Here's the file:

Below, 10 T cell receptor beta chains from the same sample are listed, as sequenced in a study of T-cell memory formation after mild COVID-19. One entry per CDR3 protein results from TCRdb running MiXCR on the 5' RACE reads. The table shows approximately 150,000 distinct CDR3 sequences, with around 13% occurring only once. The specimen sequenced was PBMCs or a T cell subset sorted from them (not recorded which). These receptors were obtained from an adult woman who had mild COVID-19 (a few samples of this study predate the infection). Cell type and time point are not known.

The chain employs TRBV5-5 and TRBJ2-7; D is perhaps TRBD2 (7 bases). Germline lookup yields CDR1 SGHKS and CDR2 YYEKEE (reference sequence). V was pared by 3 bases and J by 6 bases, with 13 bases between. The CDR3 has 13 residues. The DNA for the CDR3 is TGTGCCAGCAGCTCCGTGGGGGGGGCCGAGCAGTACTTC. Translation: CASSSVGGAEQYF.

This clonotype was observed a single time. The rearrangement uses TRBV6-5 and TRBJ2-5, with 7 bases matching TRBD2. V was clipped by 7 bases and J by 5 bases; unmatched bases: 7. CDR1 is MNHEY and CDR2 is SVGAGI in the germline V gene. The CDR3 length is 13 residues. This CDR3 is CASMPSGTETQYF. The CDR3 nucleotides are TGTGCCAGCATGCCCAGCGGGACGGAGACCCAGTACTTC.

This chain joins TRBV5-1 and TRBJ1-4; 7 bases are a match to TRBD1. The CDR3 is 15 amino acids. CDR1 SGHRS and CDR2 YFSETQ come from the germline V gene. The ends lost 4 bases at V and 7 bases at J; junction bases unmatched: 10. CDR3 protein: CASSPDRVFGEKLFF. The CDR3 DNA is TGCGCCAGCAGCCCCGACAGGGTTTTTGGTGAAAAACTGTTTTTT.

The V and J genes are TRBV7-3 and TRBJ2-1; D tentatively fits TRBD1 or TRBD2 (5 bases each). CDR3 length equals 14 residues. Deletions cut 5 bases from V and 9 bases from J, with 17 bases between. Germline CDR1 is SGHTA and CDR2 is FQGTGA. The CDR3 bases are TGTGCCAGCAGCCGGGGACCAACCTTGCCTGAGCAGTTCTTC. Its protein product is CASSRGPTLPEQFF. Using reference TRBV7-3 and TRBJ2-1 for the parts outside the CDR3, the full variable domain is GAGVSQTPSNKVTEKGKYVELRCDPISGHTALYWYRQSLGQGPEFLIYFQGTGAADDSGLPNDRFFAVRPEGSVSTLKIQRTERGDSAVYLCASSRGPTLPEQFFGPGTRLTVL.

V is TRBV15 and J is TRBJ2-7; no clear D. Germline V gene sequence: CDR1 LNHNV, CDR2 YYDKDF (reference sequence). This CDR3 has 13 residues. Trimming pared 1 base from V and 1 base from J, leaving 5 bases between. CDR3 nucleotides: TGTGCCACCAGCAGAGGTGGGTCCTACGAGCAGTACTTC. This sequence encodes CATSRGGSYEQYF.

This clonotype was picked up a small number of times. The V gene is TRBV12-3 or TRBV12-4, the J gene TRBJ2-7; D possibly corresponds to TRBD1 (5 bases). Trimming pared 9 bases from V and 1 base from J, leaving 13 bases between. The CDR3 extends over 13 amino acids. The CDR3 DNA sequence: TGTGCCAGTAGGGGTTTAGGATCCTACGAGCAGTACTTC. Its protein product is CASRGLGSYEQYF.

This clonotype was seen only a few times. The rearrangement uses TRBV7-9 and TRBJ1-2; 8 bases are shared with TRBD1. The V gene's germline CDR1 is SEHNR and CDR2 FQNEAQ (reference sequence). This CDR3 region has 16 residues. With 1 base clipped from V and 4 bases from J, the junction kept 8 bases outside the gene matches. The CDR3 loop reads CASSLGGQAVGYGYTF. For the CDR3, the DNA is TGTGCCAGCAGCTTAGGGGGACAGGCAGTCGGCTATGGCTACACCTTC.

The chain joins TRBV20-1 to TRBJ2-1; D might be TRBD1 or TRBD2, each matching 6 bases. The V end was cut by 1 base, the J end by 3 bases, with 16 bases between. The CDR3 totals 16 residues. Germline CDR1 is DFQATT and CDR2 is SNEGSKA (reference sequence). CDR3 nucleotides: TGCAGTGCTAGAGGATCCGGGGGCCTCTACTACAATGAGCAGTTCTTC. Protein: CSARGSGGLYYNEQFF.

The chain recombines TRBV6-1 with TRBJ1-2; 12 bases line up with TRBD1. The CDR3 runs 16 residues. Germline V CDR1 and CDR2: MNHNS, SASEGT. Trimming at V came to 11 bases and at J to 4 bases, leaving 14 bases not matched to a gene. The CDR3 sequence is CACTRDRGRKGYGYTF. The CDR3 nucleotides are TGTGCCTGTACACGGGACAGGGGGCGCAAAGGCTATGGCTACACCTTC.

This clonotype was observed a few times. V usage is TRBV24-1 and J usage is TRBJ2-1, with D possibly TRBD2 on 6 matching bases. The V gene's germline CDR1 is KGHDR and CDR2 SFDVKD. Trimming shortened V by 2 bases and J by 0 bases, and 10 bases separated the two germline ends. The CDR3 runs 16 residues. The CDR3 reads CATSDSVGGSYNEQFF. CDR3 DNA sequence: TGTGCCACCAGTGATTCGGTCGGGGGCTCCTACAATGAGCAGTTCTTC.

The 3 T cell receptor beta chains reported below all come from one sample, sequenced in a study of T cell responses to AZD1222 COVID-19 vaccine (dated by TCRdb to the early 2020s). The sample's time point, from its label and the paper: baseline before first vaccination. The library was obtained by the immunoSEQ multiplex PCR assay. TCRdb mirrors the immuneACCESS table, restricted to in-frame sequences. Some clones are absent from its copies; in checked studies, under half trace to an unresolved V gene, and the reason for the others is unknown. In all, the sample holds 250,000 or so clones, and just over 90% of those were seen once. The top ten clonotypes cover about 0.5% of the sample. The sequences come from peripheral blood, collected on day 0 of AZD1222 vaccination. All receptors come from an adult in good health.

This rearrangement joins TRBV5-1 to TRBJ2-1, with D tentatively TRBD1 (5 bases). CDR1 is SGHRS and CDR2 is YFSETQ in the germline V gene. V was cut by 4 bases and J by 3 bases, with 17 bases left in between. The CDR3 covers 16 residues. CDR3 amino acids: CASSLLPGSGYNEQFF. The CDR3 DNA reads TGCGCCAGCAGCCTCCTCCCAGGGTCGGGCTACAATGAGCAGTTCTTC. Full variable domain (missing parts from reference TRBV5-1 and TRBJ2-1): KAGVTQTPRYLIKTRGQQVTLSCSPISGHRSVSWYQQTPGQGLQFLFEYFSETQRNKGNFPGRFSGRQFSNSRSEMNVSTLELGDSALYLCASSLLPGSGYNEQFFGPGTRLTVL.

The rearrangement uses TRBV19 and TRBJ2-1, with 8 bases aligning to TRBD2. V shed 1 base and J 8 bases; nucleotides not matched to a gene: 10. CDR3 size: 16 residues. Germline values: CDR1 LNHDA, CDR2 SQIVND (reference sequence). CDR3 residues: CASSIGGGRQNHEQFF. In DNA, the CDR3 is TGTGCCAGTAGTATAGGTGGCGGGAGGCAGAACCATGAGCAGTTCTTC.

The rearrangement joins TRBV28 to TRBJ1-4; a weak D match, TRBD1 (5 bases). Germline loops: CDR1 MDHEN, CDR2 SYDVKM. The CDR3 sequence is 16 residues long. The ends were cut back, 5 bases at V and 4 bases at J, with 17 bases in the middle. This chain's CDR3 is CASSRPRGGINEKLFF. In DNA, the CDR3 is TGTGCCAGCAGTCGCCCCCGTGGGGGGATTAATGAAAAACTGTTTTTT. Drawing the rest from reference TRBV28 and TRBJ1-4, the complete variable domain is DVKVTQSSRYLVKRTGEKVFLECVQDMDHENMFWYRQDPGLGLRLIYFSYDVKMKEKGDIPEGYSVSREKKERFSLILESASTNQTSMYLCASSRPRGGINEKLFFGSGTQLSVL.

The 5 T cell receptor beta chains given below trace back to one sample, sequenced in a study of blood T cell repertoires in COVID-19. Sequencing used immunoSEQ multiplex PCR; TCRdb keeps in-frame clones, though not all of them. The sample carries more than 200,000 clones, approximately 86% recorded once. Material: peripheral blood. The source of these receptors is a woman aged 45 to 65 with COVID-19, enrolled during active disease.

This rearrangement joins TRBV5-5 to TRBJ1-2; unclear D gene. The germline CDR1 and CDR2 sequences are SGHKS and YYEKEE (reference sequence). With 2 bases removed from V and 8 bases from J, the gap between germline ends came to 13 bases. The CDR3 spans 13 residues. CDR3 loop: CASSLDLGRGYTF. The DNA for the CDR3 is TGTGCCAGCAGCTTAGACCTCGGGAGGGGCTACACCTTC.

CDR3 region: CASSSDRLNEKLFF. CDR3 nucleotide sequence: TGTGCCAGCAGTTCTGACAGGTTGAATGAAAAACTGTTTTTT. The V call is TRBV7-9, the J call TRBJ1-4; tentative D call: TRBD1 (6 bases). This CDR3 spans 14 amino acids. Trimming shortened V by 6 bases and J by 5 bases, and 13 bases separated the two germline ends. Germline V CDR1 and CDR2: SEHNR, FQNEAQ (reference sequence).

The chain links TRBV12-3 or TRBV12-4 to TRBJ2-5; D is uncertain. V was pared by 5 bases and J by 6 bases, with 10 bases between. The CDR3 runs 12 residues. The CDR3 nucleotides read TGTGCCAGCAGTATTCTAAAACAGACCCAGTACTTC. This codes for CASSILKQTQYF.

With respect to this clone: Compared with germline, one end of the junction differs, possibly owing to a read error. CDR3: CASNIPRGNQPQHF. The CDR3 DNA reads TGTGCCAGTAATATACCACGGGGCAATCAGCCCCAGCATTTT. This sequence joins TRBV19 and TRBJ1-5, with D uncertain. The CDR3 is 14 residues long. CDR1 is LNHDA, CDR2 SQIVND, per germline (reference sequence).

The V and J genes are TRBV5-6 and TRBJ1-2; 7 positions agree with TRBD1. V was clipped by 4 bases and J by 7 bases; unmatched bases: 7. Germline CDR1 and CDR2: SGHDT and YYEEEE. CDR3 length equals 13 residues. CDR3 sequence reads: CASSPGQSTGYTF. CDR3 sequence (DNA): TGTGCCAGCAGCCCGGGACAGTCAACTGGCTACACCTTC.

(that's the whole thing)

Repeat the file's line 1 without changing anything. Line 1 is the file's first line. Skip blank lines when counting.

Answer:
Below, 10 T cell receptor beta chains from the same sample are listed, as sequenced in a study of T-cell memory formation after mild COVID-19. One entry per CDR3 protein results from TCRdb running MiXCR on the 5' RACE reads. The table shows approximately 150,000 distinct CDR3 sequences, with around 13% occurring only once. The specimen sequenced was PBMCs or a T cell subset sorted from them (not recorded which). These receptors were obtained from an adult woman who had mild COVID-19 (a few samples of this study predate the infection). Cell type and time point are not known.